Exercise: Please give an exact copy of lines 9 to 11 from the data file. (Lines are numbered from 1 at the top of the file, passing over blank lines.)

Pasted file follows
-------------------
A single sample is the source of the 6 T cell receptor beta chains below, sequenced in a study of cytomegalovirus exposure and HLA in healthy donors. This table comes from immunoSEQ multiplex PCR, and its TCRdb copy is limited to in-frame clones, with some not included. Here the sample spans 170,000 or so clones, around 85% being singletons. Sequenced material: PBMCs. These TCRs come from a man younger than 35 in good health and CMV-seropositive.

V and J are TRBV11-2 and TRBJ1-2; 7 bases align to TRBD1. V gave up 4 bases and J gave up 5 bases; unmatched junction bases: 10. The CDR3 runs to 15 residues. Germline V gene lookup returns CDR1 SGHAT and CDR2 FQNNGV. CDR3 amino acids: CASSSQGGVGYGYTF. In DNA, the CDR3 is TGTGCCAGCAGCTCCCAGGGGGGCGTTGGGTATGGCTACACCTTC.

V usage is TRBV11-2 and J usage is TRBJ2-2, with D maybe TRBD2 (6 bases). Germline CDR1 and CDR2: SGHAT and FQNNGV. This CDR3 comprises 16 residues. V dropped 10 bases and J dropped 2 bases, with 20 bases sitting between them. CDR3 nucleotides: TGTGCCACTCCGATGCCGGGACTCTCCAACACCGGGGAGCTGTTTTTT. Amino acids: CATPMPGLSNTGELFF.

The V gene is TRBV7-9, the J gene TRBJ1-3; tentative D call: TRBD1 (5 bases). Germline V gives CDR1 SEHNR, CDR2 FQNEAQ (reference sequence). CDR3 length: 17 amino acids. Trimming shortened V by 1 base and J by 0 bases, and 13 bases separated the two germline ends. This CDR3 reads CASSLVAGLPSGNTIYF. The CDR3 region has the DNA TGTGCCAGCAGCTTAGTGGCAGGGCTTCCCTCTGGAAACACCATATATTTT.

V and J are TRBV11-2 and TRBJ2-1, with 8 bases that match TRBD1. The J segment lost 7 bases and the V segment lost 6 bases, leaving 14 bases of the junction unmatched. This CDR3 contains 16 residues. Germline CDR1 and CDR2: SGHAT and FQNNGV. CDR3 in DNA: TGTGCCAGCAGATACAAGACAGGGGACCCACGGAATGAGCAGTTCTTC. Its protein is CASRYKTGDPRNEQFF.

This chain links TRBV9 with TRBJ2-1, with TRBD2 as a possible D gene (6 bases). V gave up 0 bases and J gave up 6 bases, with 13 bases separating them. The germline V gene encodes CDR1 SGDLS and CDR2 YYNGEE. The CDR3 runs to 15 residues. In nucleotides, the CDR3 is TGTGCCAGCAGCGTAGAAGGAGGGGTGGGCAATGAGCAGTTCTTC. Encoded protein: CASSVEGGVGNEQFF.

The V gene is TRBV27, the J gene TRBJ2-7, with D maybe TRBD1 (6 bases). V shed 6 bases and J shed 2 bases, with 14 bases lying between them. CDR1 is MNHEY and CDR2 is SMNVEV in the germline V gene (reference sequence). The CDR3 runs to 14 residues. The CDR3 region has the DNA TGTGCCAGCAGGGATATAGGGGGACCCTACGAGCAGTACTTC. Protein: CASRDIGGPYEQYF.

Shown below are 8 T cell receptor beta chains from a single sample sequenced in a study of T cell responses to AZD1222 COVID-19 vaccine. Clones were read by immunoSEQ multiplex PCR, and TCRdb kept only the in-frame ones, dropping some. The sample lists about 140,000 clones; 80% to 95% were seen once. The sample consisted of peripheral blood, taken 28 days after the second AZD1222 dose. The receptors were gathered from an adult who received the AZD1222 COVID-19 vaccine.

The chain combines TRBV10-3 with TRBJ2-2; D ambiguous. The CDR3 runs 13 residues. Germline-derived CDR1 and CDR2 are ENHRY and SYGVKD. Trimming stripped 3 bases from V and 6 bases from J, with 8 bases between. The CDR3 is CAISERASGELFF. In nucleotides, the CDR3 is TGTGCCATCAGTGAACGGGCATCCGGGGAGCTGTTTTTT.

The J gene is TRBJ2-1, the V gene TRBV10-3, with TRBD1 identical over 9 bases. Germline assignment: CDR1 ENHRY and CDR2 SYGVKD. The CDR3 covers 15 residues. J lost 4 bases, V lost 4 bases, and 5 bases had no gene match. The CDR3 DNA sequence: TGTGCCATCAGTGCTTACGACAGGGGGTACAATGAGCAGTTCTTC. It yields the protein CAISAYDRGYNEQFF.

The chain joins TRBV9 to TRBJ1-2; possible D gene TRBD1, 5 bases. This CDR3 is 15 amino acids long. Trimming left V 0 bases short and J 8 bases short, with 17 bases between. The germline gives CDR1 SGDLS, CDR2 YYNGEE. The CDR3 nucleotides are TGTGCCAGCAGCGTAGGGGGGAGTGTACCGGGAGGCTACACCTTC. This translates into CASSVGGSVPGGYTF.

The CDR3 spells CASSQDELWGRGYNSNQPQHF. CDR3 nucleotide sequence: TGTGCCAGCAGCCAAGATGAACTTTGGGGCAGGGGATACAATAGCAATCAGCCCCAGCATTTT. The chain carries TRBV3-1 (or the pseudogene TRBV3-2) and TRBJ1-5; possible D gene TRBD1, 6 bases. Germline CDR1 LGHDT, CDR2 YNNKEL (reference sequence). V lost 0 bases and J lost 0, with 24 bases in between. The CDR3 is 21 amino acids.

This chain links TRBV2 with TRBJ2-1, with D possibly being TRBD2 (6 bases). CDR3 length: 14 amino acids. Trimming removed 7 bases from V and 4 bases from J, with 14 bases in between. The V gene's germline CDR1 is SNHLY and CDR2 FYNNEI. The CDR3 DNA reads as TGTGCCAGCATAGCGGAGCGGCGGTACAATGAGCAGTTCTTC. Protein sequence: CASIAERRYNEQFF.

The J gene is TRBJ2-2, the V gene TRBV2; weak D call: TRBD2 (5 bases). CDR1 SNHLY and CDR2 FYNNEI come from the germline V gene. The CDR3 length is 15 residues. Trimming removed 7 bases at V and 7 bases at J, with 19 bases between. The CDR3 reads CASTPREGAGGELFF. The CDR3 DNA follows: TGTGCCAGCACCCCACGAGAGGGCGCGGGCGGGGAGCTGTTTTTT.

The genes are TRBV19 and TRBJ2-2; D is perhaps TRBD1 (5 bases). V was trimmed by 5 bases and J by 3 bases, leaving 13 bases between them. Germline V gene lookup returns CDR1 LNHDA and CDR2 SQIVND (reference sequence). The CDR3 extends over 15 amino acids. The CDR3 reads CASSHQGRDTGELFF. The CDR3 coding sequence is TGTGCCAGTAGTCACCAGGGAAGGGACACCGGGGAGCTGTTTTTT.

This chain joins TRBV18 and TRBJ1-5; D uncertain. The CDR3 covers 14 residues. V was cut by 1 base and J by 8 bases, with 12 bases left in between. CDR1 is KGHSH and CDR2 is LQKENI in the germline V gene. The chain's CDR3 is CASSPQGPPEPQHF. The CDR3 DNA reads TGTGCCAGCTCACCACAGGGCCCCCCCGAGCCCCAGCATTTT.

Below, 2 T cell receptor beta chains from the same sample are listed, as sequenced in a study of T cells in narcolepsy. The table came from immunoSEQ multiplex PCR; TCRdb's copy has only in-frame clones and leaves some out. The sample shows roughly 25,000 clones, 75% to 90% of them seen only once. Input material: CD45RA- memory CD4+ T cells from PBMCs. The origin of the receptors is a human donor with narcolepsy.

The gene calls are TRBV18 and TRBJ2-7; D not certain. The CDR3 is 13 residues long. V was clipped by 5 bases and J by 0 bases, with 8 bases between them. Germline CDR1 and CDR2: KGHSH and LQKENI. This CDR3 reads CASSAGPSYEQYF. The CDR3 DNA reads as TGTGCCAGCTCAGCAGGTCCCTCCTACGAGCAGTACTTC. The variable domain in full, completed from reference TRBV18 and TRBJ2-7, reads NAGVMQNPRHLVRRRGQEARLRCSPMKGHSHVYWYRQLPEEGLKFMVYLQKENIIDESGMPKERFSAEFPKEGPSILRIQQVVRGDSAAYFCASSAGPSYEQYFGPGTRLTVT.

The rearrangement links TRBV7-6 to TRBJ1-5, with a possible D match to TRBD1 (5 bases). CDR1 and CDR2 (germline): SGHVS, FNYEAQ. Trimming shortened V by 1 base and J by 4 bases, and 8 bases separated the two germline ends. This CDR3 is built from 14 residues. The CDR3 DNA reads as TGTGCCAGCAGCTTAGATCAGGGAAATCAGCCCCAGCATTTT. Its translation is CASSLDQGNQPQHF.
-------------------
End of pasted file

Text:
The chain combines TRBV10-3 with TRBJ2-2; D ambiguous. The CDR3 runs 13 residues. Germline-derived CDR1 and CDR2 are ENHRY and SYGVKD. Trimming stripped 3 bases from V and 6 bases from J, with 8 bases between. The CDR3 is CAISERASGELFF. In nucleotides, the CDR3 is TGTGCCATCAGTGAACGGGCATCCGGGGAGCTGTTTTTT.

The J gene is TRBJ2-1, the V gene TRBV10-3, with TRBD1 identical over 9 bases. Germline assignment: CDR1 ENHRY and CDR2 SYGVKD. The CDR3 covers 15 residues. J lost 4 bases, V lost 4 bases, and 5 bases had no gene match. The CDR3 DNA sequence: TGTGCCATCAGTGCTTACGACAGGGGGTACAATGAGCAGTTCTTC. It yields the protein CAISAYDRGYNEQFF.

The chain joins TRBV9 to TRBJ1-2; possible D gene TRBD1, 5 bases. This CDR3 is 15 amino acids long. Trimming left V 0 bases short and J 8 bases short, with 17 bases between. The germline gives CDR1 SGDLS, CDR2 YYNGEE. The CDR3 nucleotides are TGTGCCAGCAGCGTAGGGGGGAGTGTACCGGGAGGCTACACCTTC. This translates into CASSVGGSVPGGYTF.